WASHINGTON (Army News Service, July 27, 2015) – “Soldiers will do anything if they know their Families are being cared for,” said Lt. Gen. David D. Halverson, referring to Army Community Service, or ACS, which is committed to caring for them.
Halverson, who serves as the assistant chief of staff for installation management and as the commander of the Army’s Installation Management Command, spoke during a ceremony in the Pentagon Courtyard, July 24. The event marked the 50th anniversary of ACS, which stood up July 25, 1965.
Lt. Col. Emma M. Baird, founder of ACS, changed the Army philosophy about what Families mean to the Army and its readiness, he said. Halverson called the year 1965 “a turning point for us.”
Rob Hansgen, a program analyst with the Office of the Chief of Staff for Installation Management, spoke before the ceremony and provided context to Halverson’s remarks.
Following World War II, he said, the military began a massive drawing down. However, postwar marriage rates among Soldiers increased to levels not seen earlier. By 1960, Army Family members outnumbered uniformed personnel.
In response to growing Family populations, the Army established a Family support program under the deputy chief of staff, G-1, he said. But in 1963, when an ACS program was proposed to support Army Families, Army leaders rejected the proposal, claiming they “were not leading a social services corps.”
Baird was assigned to the Army Emergency Relief and Personnel Affairs Offices. That experience led her to create the structure and organization of a Family services program that was to become ACS, Hansgen said.
Army leaders reassessed their earlier decision and established ACS, with the mission of delivering Army Family programs, he continued.
With the creation of the All-Volunteer Force, or AVF, in 1973, the Army once again reassessed its Family programs because of the need to recruit Soldiers to replenish its ranks. Army leaders began to recognize the link between a quality force and family support. To sustain the AVF, more and better comprehensive Family programs were needed, Hansgen related.
In 1983, Gen. John A. Wickham, then Army chief of staff, recognized the necessity for the Army to clearly articulate a philosophy of how the Army would take care of its Families, then and in the future, he said.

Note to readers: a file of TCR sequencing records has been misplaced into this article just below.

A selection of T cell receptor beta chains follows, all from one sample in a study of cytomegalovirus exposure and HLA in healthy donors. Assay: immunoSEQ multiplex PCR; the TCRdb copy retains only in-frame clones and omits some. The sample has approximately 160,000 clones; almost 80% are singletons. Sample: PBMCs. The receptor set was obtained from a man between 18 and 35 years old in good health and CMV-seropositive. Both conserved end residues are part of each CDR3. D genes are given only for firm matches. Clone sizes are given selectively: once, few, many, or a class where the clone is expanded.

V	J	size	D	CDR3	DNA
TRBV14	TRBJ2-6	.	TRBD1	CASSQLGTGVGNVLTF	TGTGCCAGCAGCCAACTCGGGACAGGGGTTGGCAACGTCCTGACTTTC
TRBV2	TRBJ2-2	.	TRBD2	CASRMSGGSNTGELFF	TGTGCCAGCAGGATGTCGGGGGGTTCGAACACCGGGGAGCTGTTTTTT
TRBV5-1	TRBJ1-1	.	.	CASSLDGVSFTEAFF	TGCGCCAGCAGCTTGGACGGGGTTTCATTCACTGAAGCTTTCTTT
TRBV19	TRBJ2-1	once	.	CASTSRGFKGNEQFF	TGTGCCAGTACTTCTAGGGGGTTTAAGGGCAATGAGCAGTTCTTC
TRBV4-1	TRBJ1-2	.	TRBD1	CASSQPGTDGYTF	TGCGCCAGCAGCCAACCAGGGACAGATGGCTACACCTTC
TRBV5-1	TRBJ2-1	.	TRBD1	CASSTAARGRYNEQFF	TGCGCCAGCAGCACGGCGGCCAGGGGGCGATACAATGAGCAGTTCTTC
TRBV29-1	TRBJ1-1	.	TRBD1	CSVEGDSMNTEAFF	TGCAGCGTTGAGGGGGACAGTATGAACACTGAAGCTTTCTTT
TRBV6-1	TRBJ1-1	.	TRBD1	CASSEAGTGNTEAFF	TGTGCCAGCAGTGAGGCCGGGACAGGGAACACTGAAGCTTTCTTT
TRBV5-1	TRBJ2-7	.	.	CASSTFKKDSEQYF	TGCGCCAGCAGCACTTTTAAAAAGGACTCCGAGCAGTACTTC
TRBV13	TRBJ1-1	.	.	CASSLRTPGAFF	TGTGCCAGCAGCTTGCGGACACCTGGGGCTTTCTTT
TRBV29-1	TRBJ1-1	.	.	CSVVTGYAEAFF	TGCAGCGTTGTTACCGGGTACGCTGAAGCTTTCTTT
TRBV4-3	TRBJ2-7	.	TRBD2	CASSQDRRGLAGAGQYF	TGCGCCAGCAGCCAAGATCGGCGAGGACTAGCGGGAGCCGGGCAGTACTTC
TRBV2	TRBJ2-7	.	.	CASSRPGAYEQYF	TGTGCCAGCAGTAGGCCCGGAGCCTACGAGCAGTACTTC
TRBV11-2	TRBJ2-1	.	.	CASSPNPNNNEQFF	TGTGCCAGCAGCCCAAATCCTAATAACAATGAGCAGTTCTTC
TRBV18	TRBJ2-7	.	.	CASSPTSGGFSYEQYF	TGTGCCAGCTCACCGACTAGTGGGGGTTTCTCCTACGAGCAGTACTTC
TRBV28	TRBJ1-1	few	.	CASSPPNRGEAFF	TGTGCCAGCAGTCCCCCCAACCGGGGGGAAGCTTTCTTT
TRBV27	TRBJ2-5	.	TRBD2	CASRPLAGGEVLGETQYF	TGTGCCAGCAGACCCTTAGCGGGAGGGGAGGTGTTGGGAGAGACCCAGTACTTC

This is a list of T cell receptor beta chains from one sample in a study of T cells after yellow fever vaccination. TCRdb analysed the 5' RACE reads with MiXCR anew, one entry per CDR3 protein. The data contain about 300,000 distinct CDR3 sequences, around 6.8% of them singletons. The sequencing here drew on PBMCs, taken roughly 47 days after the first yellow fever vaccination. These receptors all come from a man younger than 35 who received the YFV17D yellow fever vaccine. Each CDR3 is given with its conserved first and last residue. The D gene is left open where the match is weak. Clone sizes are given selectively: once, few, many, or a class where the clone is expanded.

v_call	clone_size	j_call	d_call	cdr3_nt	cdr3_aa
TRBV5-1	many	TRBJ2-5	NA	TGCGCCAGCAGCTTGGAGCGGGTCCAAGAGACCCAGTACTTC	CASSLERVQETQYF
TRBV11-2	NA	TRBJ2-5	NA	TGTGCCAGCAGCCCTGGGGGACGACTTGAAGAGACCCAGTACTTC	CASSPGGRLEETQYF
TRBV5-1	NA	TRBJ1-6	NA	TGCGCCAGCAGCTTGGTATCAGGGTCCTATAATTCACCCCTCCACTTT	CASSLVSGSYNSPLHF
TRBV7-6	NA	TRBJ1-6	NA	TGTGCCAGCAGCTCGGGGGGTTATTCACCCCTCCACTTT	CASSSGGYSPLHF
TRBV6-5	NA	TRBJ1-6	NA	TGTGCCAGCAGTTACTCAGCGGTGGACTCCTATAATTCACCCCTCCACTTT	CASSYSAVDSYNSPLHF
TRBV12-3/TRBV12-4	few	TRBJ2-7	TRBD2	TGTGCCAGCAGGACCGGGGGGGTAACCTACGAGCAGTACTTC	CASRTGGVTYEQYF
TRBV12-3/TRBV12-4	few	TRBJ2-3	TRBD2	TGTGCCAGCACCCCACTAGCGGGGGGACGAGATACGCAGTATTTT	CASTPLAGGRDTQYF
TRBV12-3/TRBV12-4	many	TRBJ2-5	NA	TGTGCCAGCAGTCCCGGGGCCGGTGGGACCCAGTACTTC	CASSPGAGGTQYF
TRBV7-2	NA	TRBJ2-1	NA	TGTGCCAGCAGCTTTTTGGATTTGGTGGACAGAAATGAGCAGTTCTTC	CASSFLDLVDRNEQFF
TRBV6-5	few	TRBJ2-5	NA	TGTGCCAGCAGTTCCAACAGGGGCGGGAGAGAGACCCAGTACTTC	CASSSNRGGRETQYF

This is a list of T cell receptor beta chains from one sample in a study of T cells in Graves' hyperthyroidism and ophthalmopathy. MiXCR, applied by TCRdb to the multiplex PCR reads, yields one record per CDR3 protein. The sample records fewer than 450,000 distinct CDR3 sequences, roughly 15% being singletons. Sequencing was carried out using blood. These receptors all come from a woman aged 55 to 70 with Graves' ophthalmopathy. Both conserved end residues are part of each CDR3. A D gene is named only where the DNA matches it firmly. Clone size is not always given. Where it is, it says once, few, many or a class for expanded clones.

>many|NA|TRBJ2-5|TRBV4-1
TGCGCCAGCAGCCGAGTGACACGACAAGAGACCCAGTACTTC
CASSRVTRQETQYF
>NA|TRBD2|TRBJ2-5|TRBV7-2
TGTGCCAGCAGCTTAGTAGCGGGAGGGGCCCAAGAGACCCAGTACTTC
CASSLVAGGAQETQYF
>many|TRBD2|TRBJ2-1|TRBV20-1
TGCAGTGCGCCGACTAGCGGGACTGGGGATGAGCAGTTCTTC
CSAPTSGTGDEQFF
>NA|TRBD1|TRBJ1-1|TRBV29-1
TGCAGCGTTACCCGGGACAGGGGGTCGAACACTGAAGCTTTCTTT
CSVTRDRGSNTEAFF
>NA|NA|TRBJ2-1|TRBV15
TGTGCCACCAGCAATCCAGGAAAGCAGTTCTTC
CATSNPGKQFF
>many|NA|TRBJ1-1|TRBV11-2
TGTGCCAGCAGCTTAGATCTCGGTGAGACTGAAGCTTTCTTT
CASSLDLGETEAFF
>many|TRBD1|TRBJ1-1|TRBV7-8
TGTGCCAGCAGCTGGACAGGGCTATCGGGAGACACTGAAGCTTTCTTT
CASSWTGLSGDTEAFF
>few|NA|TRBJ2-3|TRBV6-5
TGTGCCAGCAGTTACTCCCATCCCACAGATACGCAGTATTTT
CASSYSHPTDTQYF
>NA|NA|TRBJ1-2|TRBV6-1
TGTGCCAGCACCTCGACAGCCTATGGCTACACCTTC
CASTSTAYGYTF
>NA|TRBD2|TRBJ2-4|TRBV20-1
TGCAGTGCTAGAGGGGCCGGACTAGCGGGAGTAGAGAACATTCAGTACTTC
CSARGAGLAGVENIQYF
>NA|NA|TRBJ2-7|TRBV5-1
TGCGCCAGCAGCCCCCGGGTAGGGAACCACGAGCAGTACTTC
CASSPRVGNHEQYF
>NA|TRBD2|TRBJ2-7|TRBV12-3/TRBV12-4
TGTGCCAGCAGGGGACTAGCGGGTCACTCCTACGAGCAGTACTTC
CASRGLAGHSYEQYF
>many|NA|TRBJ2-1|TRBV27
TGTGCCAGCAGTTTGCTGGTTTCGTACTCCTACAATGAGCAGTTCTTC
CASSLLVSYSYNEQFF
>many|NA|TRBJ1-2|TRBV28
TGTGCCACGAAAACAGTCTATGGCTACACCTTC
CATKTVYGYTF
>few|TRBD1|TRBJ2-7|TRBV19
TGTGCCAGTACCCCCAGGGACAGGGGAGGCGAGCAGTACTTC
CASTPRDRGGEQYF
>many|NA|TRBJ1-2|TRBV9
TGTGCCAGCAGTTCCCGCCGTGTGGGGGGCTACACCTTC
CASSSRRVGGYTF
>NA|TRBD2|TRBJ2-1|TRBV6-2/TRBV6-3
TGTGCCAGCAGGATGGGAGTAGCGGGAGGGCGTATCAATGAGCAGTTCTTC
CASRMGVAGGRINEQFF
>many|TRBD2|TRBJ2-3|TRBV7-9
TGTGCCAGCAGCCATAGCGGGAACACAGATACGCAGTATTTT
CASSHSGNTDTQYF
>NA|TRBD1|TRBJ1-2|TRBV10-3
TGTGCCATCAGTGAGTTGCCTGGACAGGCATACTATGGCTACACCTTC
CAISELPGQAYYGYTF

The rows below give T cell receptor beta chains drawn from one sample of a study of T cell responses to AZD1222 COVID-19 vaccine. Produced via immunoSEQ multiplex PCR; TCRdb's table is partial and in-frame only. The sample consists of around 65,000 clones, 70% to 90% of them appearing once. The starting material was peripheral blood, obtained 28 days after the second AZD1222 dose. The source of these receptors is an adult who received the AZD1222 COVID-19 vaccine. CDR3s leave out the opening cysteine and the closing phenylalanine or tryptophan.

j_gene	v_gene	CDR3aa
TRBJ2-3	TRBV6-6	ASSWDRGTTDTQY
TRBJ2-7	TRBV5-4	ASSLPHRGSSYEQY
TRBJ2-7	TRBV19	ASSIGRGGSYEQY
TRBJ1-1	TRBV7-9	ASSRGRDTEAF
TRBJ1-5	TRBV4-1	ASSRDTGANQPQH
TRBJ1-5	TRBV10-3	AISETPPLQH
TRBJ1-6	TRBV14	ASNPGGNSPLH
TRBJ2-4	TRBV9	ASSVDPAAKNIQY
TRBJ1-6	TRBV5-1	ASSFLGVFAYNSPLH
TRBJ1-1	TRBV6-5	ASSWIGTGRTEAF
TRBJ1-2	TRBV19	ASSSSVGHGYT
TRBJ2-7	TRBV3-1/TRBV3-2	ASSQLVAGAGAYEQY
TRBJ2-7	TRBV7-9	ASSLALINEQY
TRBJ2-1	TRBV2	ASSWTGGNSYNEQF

Wickham envisioned a partnership between the Army and its Families. In his white paper “The Army Family,” Wickham cited the changing needs of the Army as it recruited the AVF, he said.
Moving ahead to today’s Army, Halverson focused on leadership’s support for ACS. Army Chief of Staff Gen. Ray Odierno reinforced Wickham’s vision with his commitment to Soldiers and their Families.
The Army’s chief of staff often ends speeches with a line that has by now been heard by every Soldier in the Army. Saying that it emphasizes the chief’s, and the Army’s commitment to Families, Halverson quoted his boss: “The strength of our nation is our Army. The strength of our Army is our Soldiers. The strength of our Soldiers is our Families. And, that’s what makes us ‘Army Strong.'”
P.K. Tomlinson, chief of Soldier and Family Programs, Office of the Chief of Staff for Installation Management, who also spoke before the ceremony, outlined ACS services, noting that ACS “does more than hand out welcome packets to Soldiers transitioning to new duty stations and running the Lending Closet.”
ACS offers programs to active- and reserve-component Soldiers and Families through ACS Centers and community outreach services around the world, she said.
Programs include: Army Family Action Plan, Army Family Team Building, Army Volunteer Corps, Exceptional Family Member Program, Employment Readiness Program, Family Advocacy Program, Financial Readiness Program, Army Emergency Relief, Information and Referral, Mobilization and Deployment Readiness Program, Relocation Readiness Program, Survivor Outreach Services, and Soldier and Family Assistance Centers.
RECOGNITION FOR SERVICE
Halverson then recognized three individuals for their outstanding ACS service to Soldiers and Families, as they helped him with cutting the large anniversary cake.
Laurie Brown has served in various positions within ACS centers in the United States and in Europe since 1997. She is serves now as the director for ACS on Joint Base Myer-Henderson Hall.
Rich Stagliano was commissioned in the Army Medical Services Corps for social work services in 1971. His first assignment was chief of ACS on Fort Eustis, Virginia. Stagliano retired from the Army in 1995. As an Army civilian, he has served the Army Family Advocacy Program for almost 15 years. Stagliano will retire at the end of the month, ending 38 years of total Army service.
Colleen Tuddenham also served in the Army as an officer. She began her career with ACS at Vint Hill Farms Station, Virginia, in 1987. One of her accomplishments includes standing up the Emergency Family Assistance Center in support of the Families of the victims of the Pentagon attack on 9/11. She also assisted with the creation and activation of the 33 Soldier and Family assistance centers, which served the wounded, ill, and injured Soldiers and their Families in the years, which followed the 9/11 attacks. She will retire from civilian service at the end of the month, after having served the Army for 33 years.
Soldiers can find out more about ACS on their website, at www.myarmyonesource.com.